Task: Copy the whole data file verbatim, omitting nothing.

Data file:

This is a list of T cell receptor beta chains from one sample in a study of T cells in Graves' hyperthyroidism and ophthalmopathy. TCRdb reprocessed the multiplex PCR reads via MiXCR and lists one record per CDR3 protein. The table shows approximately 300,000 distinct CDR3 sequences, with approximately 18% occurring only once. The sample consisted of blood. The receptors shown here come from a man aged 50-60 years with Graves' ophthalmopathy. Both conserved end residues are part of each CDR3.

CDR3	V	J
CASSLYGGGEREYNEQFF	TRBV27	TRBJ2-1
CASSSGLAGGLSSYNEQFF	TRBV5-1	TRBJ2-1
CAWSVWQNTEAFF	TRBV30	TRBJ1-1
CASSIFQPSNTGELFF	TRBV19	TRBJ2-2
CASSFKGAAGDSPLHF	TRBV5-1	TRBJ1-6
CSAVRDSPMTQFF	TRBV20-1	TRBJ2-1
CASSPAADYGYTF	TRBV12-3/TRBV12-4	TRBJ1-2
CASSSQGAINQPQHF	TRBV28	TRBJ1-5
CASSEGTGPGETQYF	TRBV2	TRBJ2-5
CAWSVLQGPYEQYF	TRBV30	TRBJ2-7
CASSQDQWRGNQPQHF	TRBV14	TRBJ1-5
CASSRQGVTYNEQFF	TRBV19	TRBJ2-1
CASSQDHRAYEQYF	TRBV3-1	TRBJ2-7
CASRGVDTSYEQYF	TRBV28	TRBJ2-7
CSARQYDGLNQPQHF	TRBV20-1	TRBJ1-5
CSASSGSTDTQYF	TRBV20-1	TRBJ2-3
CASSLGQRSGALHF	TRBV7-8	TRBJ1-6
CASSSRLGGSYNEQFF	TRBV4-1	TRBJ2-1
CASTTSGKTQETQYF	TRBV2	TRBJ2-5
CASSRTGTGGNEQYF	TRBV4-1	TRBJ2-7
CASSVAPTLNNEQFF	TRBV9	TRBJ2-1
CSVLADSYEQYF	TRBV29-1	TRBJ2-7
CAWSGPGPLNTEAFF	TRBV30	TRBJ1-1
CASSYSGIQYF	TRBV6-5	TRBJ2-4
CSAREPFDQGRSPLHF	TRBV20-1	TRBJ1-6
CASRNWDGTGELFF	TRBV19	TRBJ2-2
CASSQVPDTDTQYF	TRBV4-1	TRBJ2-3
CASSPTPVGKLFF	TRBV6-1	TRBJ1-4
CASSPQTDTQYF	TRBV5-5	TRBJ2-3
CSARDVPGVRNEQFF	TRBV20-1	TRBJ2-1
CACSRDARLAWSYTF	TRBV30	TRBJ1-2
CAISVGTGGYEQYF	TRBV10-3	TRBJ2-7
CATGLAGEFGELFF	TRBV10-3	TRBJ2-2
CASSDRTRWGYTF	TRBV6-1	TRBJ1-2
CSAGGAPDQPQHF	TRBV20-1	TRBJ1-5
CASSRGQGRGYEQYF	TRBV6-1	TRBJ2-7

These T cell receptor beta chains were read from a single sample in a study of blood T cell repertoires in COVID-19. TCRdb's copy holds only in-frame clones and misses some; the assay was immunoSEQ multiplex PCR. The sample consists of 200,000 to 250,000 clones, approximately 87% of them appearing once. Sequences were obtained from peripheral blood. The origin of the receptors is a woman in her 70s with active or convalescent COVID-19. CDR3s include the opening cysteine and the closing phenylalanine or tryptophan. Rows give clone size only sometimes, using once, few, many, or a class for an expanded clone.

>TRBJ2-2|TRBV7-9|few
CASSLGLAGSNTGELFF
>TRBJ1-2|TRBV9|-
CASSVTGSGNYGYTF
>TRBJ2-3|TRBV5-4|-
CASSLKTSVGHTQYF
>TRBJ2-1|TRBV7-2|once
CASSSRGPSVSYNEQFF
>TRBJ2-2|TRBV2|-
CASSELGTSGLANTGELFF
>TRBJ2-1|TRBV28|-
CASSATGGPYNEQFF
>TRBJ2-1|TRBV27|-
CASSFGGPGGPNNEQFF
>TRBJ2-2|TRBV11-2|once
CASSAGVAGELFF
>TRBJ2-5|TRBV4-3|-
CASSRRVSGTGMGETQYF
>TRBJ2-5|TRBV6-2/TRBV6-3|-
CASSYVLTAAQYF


This is a list of T cell receptor beta chains from one sample in a study of T cells in Graves' hyperthyroidism and ophthalmopathy. TCRdb reprocessed the multiplex PCR reads via MiXCR and lists one record per CDR3 protein. The table shows approximately 300,000 distinct CDR3 sequences, with approximately 18% occurring only once. The sample consisted of blood. The receptors shown here come from a man aged 50-60 years with Graves' ophthalmopathy. Both conserved end residues are part of each CDR3.

CDR3	V	J
CASSLYGGGEREYNEQFF	TRBV27	TRBJ2-1
CASSSGLAGGLSSYNEQFF	TRBV5-1	TRBJ2-1
CAWSVWQNTEAFF	TRBV30	TRBJ1-1
CASSIFQPSNTGELFF	TRBV19	TRBJ2-2
CASSFKGAAGDSPLHF	TRBV5-1	TRBJ1-6
CSAVRDSPMTQFF	TRBV20-1	TRBJ2-1
CASSPAADYGYTF	TRBV12-3/TRBV12-4	TRBJ1-2
CASSSQGAINQPQHF	TRBV28	TRBJ1-5
CASSEGTGPGETQYF	TRBV2	TRBJ2-5
CAWSVLQGPYEQYF	TRBV30	TRBJ2-7
CASSQDQWRGNQPQHF	TRBV14	TRBJ1-5
CASSRQGVTYNEQFF	TRBV19	TRBJ2-1
CASSQDHRAYEQYF	TRBV3-1	TRBJ2-7
CASRGVDTSYEQYF	TRBV28	TRBJ2-7
CSARQYDGLNQPQHF	TRBV20-1	TRBJ1-5
CSASSGSTDTQYF	TRBV20-1	TRBJ2-3
CASSLGQRSGALHF	TRBV7-8	TRBJ1-6
CASSSRLGGSYNEQFF	TRBV4-1	TRBJ2-1
CASTTSGKTQETQYF	TRBV2	TRBJ2-5
CASSRTGTGGNEQYF	TRBV4-1	TRBJ2-7
CASSVAPTLNNEQFF	TRBV9	TRBJ2-1
CSVLADSYEQYF	TRBV29-1	TRBJ2-7
CAWSGPGPLNTEAFF	TRBV30	TRBJ1-1
CASSYSGIQYF	TRBV6-5	TRBJ2-4
CSAREPFDQGRSPLHF	TRBV20-1	TRBJ1-6
CASRNWDGTGELFF	TRBV19	TRBJ2-2
CASSQVPDTDTQYF	TRBV4-1	TRBJ2-3
CASSPTPVGKLFF	TRBV6-1	TRBJ1-4
CASSPQTDTQYF	TRBV5-5	TRBJ2-3
CSARDVPGVRNEQFF	TRBV20-1	TRBJ2-1
CACSRDARLAWSYTF	TRBV30	TRBJ1-2
CAISVGTGGYEQYF	TRBV10-3	TRBJ2-7
CATGLAGEFGELFF	TRBV10-3	TRBJ2-2
CASSDRTRWGYTF	TRBV6-1	TRBJ1-2
CSAGGAPDQPQHF	TRBV20-1	TRBJ1-5
CASSRGQGRGYEQYF	TRBV6-1	TRBJ2-7

These T cell receptor beta chains were read from a single sample in a study of blood T cell repertoires in COVID-19. TCRdb's copy holds only in-frame clones and misses some; the assay was immunoSEQ multiplex PCR. The sample consists of 200,000 to 250,000 clones, approximately 87% of them appearing once. Sequences were obtained from peripheral blood. The origin of the receptors is a woman in her 70s with active or convalescent COVID-19. CDR3s include the opening cysteine and the closing phenylalanine or tryptophan. Rows give clone size only sometimes, using once, few, many, or a class for an expanded clone.

>TRBJ2-2|TRBV7-9|few
CASSLGLAGSNTGELFF
>TRBJ1-2|TRBV9|-
CASSVTGSGNYGYTF
>TRBJ2-3|TRBV5-4|-
CASSLKTSVGHTQYF
>TRBJ2-1|TRBV7-2|once
CASSSRGPSVSYNEQFF
>TRBJ2-2|TRBV2|-
CASSELGTSGLANTGELFF
>TRBJ2-1|TRBV28|-
CASSATGGPYNEQFF
>TRBJ2-1|TRBV27|-
CASSFGGPGGPNNEQFF
>TRBJ2-2|TRBV11-2|once
CASSAGVAGELFF
>TRBJ2-5|TRBV4-3|-
CASSRRVSGTGMGETQYF
>TRBJ2-5|TRBV6-2/TRBV6-3|-
CASSYVLTAAQYF